The idea that organised remembering presents an obstacle to reconciliation is a familiar one, and is the subject of a recent book by David Rieff, In Praise of Forgetting: Historical memory and its ironies. Hew Strachan’s review in the TLS argues, however, that ‘collective memory may be more neutral than Rieff allows’, suggesting – with a possibly unconsciously military metaphor – that it can be ‘conscripted’ to amity as well as enmity.
Is collective memory really this passive? I’m reminded of the resonant words of the urgently revisionist history teacher, Irwin, in Alan Bennett’s History Boys: ‘It’s not so much lest we forget, as lest we remember’. The proposition is that, in the case of Britain, organised remembering is a means by which the individual forgets to question the cause of his or her personal loss.
Bennett’s play is interested in the individual, particularised suffering that war brings. Irwin reminds his pupils of the ‘photograph on every mantlepiece’, which necessitates ‘the Cenotaph and the Last Post and all that stuff’. Asserting that, ‘we still don’t like to admit the war was even partly our fault because so many of our people died’, Irwin implies that the British authorities perform a collective memorial in order that individual mourning be subsumed into something safe, into an emotion which affirms the state rather than challenges it.
When the play’s iconoclastic English teacher, Hector, draws attention to the ‘uncoffined’ soldier of Thomas Hardy’s poem, Drummer Hodge, Bennett’s preoccupation emerges again. In Hector’s reading of the poem, the state fails to honour the individual who contributes nothing to the metanarrative. Perhaps the author is telling us that we need literature to question the state’s packaging of the past.
But literature can connive with the purposes of the state. Speaking of ‘the naturalisation of culture’, Terry Eagleton observes that ‘from Burke and Coleridge to Arnold and Eliot, a dominant ideological device in Britain is to transmute history itself into a seamless evolutionary continuum, endowing social institutions with all the stolid inevitability of a boulder’ (4). It could be argued that a similar mechanism has operated on the official memory of conflict.
Strachan notes that ‘polls in 2014 showed truly shocking levels of public ignorance about the war. Paradoxically, although the British people thought they should be marking the war’s centenary, they had little idea of who was fighting with whom and against whom’. If these polls can be trusted, the people have collective amnesia rather than collective memory, and the power of the state to ‘create memory’ is mighty indeed. Enough that the people stand quietly at the Cenotaph, feel a sad chill at the sounding of the Last Post, and reflect that all is for the best in this best of all possible countries.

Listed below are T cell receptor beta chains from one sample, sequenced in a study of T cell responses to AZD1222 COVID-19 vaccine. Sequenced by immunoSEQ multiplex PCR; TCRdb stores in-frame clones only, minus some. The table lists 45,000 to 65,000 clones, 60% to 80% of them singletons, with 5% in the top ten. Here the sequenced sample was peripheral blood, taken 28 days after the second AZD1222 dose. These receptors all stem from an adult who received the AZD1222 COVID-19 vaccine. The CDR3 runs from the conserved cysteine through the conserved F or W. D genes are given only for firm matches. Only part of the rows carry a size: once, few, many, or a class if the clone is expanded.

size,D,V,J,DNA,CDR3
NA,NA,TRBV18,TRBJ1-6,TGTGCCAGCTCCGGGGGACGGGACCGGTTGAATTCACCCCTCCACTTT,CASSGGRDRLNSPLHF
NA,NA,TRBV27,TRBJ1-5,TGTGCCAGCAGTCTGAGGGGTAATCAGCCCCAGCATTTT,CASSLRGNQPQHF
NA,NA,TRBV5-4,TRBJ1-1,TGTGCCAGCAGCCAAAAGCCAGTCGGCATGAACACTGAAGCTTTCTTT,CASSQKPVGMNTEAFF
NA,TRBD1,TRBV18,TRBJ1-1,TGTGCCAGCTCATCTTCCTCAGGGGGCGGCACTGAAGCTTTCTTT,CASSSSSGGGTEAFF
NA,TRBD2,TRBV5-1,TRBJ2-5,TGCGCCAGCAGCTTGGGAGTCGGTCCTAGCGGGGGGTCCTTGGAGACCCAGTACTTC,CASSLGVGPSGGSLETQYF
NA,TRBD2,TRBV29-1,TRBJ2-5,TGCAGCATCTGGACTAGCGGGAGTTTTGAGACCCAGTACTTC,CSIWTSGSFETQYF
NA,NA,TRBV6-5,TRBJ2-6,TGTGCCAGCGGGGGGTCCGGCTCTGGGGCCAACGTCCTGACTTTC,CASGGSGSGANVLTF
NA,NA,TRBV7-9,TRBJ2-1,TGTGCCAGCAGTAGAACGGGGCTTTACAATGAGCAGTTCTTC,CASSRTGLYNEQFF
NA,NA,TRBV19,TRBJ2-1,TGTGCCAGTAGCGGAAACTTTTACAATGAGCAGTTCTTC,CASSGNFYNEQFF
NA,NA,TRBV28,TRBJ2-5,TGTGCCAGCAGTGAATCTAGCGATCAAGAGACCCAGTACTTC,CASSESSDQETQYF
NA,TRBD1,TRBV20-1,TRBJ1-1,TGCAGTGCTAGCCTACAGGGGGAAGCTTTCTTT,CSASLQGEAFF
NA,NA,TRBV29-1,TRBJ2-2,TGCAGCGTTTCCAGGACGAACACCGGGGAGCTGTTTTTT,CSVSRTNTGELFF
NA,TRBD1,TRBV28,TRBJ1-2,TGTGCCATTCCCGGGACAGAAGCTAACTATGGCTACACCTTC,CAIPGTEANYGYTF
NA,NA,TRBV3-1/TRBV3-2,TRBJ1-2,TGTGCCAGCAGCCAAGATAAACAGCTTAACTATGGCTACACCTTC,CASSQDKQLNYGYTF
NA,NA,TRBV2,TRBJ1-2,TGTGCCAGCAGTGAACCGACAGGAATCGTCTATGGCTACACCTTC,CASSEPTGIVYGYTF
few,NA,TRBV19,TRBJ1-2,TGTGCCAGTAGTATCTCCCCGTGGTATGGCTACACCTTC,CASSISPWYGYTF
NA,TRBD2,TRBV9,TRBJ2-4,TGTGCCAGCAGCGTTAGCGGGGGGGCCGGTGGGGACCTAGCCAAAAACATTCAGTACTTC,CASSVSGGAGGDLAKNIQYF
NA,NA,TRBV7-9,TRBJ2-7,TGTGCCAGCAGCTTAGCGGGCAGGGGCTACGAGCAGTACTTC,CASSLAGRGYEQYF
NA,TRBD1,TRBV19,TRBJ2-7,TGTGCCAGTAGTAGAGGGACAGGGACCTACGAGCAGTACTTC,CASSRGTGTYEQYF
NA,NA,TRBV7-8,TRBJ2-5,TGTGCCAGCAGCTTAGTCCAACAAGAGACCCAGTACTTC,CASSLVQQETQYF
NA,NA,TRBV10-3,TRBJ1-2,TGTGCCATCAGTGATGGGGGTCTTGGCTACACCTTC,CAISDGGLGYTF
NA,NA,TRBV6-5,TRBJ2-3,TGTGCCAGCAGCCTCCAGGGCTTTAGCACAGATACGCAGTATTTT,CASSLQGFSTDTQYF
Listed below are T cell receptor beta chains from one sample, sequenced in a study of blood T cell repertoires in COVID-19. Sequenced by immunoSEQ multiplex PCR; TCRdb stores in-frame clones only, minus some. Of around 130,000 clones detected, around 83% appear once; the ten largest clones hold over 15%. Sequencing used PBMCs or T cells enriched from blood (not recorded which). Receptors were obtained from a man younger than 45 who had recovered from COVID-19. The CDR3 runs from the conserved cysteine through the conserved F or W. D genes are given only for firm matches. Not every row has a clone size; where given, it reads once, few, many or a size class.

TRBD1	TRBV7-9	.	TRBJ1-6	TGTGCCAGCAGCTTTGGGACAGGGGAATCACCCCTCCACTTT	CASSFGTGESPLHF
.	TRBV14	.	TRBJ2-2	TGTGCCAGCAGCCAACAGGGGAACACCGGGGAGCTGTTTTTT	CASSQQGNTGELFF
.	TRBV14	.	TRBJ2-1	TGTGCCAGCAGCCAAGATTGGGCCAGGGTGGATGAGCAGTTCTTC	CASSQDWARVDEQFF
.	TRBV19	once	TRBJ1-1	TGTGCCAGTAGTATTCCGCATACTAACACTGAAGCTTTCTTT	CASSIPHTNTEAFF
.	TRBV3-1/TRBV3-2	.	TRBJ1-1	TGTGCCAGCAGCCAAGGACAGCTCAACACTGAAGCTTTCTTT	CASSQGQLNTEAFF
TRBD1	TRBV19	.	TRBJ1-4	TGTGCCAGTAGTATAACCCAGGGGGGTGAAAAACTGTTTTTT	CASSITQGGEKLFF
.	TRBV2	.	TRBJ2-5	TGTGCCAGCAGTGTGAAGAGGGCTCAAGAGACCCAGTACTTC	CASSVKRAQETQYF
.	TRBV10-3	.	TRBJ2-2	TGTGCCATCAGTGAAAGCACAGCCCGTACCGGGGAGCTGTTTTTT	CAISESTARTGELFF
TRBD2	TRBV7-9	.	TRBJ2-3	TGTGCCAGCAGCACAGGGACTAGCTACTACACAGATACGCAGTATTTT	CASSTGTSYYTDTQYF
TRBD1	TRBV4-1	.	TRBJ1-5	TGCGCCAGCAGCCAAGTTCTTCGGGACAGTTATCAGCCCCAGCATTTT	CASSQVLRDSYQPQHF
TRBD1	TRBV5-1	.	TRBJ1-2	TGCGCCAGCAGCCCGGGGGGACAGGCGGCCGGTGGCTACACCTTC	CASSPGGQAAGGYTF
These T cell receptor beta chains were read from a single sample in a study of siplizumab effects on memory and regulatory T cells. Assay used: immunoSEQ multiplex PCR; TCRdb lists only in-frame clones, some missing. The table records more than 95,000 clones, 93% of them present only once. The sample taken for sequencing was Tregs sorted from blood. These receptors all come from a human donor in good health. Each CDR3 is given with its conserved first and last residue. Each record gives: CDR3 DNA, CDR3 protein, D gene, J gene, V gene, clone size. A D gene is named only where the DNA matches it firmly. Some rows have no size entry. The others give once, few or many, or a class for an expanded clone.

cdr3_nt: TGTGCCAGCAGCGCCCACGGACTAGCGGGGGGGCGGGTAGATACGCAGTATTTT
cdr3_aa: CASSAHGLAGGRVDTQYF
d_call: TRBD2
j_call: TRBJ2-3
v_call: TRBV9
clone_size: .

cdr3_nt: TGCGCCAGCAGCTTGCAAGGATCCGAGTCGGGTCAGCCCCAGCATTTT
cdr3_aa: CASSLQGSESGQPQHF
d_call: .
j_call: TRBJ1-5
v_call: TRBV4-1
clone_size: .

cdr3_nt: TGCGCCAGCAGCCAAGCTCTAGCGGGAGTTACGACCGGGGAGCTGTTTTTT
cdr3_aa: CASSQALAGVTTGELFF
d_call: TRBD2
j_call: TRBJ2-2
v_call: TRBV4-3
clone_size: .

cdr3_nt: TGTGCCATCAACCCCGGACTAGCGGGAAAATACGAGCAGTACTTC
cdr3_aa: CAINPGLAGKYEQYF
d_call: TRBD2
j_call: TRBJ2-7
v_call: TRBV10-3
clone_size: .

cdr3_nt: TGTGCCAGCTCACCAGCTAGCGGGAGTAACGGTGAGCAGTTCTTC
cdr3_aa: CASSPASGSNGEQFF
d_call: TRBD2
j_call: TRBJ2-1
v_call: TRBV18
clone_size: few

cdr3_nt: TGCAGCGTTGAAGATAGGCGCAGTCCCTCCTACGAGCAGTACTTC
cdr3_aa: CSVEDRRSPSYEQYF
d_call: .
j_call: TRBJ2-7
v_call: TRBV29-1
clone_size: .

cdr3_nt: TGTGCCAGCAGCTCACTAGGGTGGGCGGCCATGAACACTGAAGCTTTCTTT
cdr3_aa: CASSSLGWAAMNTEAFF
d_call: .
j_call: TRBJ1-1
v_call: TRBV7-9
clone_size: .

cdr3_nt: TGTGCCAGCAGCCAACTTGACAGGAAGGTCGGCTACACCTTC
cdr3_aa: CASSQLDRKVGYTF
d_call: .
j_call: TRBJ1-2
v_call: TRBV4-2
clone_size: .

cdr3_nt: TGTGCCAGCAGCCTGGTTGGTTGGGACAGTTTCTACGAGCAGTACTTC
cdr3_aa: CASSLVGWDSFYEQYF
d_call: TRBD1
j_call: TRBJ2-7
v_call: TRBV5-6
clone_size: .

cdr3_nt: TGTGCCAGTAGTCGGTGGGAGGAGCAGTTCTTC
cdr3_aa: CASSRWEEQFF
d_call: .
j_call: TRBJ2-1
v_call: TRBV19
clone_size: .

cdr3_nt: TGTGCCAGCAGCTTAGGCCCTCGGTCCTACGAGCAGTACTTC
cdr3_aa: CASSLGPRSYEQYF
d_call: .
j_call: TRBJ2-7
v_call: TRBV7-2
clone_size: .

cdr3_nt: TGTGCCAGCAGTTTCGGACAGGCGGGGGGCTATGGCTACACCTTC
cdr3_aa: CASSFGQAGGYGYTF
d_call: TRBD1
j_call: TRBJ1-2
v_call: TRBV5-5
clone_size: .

Could individual memories provide a corrective to this herd mentality? As barristers famously know, memory is highly untrustworthy. Two witnesses of the same incident can, in good faith, give conflicting accounts only minutes after the event. What, then, is the value of personal testimony to the historian? The painter, Hughie O’Donoghue, has said that, ‘although [memory] is not always accurate it is always true’, which is perhaps a dangerously seductive aphorism. He qualifies it, however, with the statement that, ‘it tries to present the truth as it is felt’ (5).
When Dr Helene O’Keefe presented an account of second generation memory of the 1916 Rising in her lecture, ‘Once Removed from Revolution’, she cautioned that such accounts could not be treated as sources, but revealed how close they can, nevertheless, bring us to some of the realities of 1916. She spoke of ‘re-imagined’, ‘diluted’ and ‘inherited’ memory, and noted that people are inclined to impose narrative form on these memories, and imbue them with drama or humour – a tendency which can also be seen in academic or state-sponsored accounts of significant events.
What emerged from O’Keefe’s examples, however, were fascinating insights into ‘the truth as it is felt’. She highlighted, too, the many reasons participants in the Rising had chosen not to pass their memories to the next generation: self-censorship, humility, the imperative of secrecy, gender roles. One of the most touching of these reasons was a desire not to impose the burden of the past on their descendants.
And this is perhaps why the chimeric collective memory is so much more agreeable than the individual sort: it is without the painful trueness of personal experience.
Strachan, Hew. ‘Forget and forgive: In praise of reconciliation caused by not remembering the historical past.’ Rev. of In Praise of Forgetting: Historical memory and its ironies, by David Rieff. Times Literary Supplement 1 July 2016. Print.
Bennett, Alan. The History Boys. London: Faber and Faber, 2006. Print.
Eagleton, Terry. Heathcliff and the Great Hunger: Studies in Irish Culture. London: Verso, 1995. Print.
Quoted in Marshall, Catherine. Monuments and Memorials of the Great Famine. Quinnipac University Press, 2014. Print.
O’Keefe, Helene, “Once Removed from Revolution: Second Generation Memory of the 1916 Rising”, University College Cork. 19 October 2016. Address.